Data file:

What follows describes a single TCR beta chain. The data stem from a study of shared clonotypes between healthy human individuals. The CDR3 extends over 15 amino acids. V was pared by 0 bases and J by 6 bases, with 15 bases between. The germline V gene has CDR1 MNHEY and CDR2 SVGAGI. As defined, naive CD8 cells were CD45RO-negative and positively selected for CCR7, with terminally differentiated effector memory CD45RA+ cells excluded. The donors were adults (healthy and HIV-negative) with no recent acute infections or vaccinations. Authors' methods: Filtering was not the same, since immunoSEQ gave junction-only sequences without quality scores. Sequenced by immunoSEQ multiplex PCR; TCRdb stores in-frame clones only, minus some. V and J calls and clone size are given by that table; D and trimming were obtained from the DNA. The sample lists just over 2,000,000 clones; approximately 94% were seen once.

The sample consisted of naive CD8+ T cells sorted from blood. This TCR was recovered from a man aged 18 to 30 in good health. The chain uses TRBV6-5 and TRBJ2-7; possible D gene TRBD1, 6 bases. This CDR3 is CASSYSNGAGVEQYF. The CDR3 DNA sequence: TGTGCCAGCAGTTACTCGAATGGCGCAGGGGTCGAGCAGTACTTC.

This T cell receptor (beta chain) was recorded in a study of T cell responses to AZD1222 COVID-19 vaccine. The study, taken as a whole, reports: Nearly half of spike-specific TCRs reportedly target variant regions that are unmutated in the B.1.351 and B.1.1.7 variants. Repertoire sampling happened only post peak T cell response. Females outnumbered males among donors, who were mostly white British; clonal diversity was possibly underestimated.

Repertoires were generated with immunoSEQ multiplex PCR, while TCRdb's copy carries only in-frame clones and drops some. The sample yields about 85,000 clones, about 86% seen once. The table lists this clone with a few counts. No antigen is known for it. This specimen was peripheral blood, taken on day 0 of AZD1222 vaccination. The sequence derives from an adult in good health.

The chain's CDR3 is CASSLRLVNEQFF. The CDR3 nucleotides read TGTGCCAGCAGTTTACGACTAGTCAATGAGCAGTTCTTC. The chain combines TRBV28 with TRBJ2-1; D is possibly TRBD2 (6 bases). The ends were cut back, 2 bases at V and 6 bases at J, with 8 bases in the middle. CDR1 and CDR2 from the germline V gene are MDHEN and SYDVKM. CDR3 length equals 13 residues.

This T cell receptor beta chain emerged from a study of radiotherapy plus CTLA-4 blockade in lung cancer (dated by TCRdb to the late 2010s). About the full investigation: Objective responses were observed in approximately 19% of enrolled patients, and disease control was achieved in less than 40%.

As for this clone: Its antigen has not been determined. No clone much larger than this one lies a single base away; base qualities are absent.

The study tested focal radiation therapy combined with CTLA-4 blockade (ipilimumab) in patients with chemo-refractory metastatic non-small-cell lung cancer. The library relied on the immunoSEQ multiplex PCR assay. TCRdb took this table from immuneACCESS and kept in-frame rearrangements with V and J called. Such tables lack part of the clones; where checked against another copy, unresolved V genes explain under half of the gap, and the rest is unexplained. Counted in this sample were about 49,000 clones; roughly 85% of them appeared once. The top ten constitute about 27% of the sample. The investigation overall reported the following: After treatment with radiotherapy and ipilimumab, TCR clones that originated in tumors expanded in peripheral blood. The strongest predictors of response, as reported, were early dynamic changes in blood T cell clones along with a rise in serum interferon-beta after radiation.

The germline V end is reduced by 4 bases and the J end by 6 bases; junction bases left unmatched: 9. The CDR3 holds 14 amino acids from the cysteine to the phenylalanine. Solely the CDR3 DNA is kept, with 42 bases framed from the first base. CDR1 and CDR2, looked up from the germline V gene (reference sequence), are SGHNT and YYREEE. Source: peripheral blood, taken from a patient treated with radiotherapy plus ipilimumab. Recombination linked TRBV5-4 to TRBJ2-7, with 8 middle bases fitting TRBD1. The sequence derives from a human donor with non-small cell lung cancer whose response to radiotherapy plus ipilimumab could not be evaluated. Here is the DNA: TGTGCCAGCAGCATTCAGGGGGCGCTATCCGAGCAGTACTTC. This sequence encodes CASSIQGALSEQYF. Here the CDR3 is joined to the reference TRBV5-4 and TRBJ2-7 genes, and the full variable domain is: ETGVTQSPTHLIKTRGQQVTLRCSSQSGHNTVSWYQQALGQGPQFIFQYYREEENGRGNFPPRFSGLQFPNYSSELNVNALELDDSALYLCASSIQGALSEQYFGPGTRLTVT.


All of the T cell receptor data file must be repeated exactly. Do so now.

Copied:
What follows describes a single TCR beta chain. The data stem from a study of shared clonotypes between healthy human individuals. The CDR3 extends over 15 amino acids. V was pared by 0 bases and J by 6 bases, with 15 bases between. The germline V gene has CDR1 MNHEY and CDR2 SVGAGI. As defined, naive CD8 cells were CD45RO-negative and positively selected for CCR7, with terminally differentiated effector memory CD45RA+ cells excluded. The donors were adults (healthy and HIV-negative) with no recent acute infections or vaccinations. Authors' methods: Filtering was not the same, since immunoSEQ gave junction-only sequences without quality scores. Sequenced by immunoSEQ multiplex PCR; TCRdb stores in-frame clones only, minus some. V and J calls and clone size are given by that table; D and trimming were obtained from the DNA. The sample lists just over 2,000,000 clones; approximately 94% were seen once.

The sample consisted of naive CD8+ T cells sorted from blood. This TCR was recovered from a man aged 18 to 30 in good health. The chain uses TRBV6-5 and TRBJ2-7; possible D gene TRBD1, 6 bases. This CDR3 is CASSYSNGAGVEQYF. The CDR3 DNA sequence: TGTGCCAGCAGTTACTCGAATGGCGCAGGGGTCGAGCAGTACTTC.

This T cell receptor (beta chain) was recorded in a study of T cell responses to AZD1222 COVID-19 vaccine. The study, taken as a whole, reports: Nearly half of spike-specific TCRs reportedly target variant regions that are unmutated in the B.1.351 and B.1.1.7 variants. Repertoire sampling happened only post peak T cell response. Females outnumbered males among donors, who were mostly white British; clonal diversity was possibly underestimated.

Repertoires were generated with immunoSEQ multiplex PCR, while TCRdb's copy carries only in-frame clones and drops some. The sample yields about 85,000 clones, about 86% seen once. The table lists this clone with a few counts. No antigen is known for it. This specimen was peripheral blood, taken on day 0 of AZD1222 vaccination. The sequence derives from an adult in good health.

The chain's CDR3 is CASSLRLVNEQFF. The CDR3 nucleotides read TGTGCCAGCAGTTTACGACTAGTCAATGAGCAGTTCTTC. The chain combines TRBV28 with TRBJ2-1; D is possibly TRBD2 (6 bases). The ends were cut back, 2 bases at V and 6 bases at J, with 8 bases in the middle. CDR1 and CDR2 from the germline V gene are MDHEN and SYDVKM. CDR3 length equals 13 residues.

This T cell receptor beta chain emerged from a study of radiotherapy plus CTLA-4 blockade in lung cancer (dated by TCRdb to the late 2010s). About the full investigation: Objective responses were observed in approximately 19% of enrolled patients, and disease control was achieved in less than 40%.

As for this clone: Its antigen has not been determined. No clone much larger than this one lies a single base away; base qualities are absent.

The study tested focal radiation therapy combined with CTLA-4 blockade (ipilimumab) in patients with chemo-refractory metastatic non-small-cell lung cancer. The library relied on the immunoSEQ multiplex PCR assay. TCRdb took this table from immuneACCESS and kept in-frame rearrangements with V and J called. Such tables lack part of the clones; where checked against another copy, unresolved V genes explain under half of the gap, and the rest is unexplained. Counted in this sample were about 49,000 clones; roughly 85% of them appeared once. The top ten constitute about 27% of the sample. The investigation overall reported the following: After treatment with radiotherapy and ipilimumab, TCR clones that originated in tumors expanded in peripheral blood. The strongest predictors of response, as reported, were early dynamic changes in blood T cell clones along with a rise in serum interferon-beta after radiation.

The germline V end is reduced by 4 bases and the J end by 6 bases; junction bases left unmatched: 9. The CDR3 holds 14 amino acids from the cysteine to the phenylalanine. Solely the CDR3 DNA is kept, with 42 bases framed from the first base. CDR1 and CDR2, looked up from the germline V gene (reference sequence), are SGHNT and YYREEE. Source: peripheral blood, taken from a patient treated with radiotherapy plus ipilimumab. Recombination linked TRBV5-4 to TRBJ2-7, with 8 middle bases fitting TRBD1. The sequence derives from a human donor with non-small cell lung cancer whose response to radiotherapy plus ipilimumab could not be evaluated. Here is the DNA: TGTGCCAGCAGCATTCAGGGGGCGCTATCCGAGCAGTACTTC. This sequence encodes CASSIQGALSEQYF. Here the CDR3 is joined to the reference TRBV5-4 and TRBJ2-7 genes, and the full variable domain is: ETGVTQSPTHLIKTRGQQVTLRCSSQSGHNTVSWYQQALGQGPQFIFQYYREEENGRGNFPPRFSGLQFPNYSSELNVNALELDDSALYLCASSIQGALSEQYFGPGTRLTVT.